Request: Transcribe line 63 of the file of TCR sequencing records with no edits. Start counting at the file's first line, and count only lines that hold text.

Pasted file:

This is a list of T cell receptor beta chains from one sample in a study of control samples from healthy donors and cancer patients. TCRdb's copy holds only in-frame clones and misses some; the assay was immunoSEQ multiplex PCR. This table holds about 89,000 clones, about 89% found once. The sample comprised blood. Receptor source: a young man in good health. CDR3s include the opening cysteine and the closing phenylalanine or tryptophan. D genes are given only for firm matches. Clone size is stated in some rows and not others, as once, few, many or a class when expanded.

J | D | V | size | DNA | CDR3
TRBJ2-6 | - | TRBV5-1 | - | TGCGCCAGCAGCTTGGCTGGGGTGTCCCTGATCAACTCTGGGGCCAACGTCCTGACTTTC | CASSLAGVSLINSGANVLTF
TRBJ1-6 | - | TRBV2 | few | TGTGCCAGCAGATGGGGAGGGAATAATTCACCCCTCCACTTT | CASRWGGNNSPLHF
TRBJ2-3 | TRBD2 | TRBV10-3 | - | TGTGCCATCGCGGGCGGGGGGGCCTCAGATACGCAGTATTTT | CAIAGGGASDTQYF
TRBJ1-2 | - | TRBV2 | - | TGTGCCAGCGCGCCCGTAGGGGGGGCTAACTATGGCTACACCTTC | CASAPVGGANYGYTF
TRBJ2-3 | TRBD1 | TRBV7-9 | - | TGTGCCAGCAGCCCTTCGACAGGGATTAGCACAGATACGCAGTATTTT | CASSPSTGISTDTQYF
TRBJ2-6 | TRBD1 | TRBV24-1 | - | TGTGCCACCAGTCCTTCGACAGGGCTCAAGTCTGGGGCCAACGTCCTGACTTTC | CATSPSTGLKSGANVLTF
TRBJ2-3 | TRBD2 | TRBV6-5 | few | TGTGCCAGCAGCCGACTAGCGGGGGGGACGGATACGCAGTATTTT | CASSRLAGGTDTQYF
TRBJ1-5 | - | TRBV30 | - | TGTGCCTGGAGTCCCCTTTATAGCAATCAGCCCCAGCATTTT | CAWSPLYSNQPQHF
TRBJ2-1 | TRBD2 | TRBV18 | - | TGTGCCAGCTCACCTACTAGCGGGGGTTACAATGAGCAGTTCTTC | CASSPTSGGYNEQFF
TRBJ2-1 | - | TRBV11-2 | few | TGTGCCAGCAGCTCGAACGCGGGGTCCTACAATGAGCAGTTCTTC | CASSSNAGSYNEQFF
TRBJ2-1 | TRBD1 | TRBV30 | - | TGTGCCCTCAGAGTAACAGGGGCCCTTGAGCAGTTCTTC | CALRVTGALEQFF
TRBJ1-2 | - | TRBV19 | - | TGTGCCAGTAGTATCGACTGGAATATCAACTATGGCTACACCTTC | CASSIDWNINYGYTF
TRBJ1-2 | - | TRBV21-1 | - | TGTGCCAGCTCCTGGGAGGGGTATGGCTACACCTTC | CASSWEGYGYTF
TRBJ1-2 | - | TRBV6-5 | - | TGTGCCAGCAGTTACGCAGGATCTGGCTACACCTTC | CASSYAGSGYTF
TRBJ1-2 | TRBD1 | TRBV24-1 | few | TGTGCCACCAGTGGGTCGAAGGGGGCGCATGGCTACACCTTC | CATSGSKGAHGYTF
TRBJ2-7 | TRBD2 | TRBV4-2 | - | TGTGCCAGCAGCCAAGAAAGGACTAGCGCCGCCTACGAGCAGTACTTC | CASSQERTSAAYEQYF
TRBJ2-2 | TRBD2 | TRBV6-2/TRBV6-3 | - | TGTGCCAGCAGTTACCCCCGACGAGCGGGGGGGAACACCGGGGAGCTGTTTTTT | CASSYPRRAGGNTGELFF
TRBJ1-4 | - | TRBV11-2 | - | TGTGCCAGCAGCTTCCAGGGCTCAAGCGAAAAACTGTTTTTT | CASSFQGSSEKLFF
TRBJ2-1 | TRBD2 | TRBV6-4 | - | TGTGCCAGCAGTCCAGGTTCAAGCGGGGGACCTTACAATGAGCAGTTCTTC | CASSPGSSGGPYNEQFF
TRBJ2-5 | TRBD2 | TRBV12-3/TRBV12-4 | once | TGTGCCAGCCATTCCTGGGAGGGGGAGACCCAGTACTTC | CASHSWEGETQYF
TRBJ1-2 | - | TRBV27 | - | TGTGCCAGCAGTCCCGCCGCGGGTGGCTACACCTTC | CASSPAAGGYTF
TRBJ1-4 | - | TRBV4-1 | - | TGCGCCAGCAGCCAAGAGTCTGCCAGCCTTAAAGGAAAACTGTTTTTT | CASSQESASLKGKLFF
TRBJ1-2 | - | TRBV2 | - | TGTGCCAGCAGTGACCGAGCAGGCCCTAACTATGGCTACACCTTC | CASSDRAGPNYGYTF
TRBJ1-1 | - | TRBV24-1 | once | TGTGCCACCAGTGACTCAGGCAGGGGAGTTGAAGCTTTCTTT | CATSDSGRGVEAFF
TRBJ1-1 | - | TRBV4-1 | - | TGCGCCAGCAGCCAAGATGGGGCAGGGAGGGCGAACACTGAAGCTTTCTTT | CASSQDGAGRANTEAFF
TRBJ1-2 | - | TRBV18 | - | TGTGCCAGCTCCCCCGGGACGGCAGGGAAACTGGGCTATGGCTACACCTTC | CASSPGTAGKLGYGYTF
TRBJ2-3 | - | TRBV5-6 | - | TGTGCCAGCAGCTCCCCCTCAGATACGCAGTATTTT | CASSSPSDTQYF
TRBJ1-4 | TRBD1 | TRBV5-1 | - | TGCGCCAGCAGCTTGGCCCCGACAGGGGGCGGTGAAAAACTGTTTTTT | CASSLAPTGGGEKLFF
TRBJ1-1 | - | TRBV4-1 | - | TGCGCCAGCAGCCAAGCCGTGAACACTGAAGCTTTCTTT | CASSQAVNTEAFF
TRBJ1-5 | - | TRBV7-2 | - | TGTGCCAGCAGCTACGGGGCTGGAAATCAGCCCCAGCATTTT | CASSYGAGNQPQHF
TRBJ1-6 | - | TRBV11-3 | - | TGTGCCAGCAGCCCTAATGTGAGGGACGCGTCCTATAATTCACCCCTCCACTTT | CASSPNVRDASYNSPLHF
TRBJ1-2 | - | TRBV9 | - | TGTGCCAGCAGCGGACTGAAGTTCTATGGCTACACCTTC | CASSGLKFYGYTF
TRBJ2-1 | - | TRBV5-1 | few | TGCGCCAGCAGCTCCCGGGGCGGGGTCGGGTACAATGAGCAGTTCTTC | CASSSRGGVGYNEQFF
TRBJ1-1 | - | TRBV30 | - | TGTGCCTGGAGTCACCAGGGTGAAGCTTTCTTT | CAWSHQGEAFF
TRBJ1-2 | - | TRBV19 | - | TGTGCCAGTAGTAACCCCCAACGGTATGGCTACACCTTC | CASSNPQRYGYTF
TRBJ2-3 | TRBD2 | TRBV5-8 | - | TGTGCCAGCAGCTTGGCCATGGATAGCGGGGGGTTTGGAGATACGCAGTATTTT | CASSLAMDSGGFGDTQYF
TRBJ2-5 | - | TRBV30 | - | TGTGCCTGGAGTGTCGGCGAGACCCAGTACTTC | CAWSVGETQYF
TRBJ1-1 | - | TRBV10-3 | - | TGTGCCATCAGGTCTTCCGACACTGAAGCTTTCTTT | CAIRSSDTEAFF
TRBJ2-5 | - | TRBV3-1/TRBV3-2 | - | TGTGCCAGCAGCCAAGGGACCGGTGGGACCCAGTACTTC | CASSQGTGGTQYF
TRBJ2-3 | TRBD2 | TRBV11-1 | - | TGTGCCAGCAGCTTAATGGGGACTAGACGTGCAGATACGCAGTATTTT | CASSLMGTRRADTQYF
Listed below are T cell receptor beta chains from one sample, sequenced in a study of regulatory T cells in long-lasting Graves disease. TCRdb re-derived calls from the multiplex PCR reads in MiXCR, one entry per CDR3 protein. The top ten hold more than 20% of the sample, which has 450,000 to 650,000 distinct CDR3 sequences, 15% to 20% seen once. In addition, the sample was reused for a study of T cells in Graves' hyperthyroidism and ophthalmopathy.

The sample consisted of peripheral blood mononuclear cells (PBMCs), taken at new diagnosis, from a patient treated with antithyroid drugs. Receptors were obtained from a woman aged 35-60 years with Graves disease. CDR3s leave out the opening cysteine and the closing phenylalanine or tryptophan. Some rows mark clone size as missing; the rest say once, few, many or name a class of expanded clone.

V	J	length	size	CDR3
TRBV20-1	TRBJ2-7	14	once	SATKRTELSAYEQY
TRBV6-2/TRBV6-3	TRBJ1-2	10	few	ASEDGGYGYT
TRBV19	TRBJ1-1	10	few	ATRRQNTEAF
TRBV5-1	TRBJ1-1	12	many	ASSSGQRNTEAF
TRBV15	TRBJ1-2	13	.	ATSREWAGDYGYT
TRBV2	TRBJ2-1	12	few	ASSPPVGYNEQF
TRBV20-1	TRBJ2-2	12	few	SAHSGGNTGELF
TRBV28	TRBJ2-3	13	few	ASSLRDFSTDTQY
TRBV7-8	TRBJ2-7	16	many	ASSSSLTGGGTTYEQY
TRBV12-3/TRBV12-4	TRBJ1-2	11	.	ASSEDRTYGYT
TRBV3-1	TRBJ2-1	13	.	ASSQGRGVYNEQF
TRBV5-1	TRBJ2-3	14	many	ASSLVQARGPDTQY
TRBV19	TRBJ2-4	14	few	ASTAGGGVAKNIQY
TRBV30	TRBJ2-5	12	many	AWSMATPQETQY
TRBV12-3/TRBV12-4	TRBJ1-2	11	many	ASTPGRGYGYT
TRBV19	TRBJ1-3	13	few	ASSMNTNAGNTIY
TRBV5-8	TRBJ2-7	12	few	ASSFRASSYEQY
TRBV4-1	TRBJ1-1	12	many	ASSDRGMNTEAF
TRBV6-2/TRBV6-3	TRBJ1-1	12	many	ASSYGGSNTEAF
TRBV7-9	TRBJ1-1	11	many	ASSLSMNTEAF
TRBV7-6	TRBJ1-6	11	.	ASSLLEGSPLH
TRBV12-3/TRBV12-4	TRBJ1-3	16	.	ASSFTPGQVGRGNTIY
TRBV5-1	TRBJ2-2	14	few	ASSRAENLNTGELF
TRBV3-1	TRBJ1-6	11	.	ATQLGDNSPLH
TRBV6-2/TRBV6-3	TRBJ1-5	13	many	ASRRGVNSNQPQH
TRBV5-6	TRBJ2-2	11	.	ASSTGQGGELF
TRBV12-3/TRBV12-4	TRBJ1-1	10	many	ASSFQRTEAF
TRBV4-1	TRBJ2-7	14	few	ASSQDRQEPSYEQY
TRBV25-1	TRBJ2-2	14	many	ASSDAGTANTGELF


TRBV4-1	TRBJ1-1	12	many	ASSDRGMNTEAF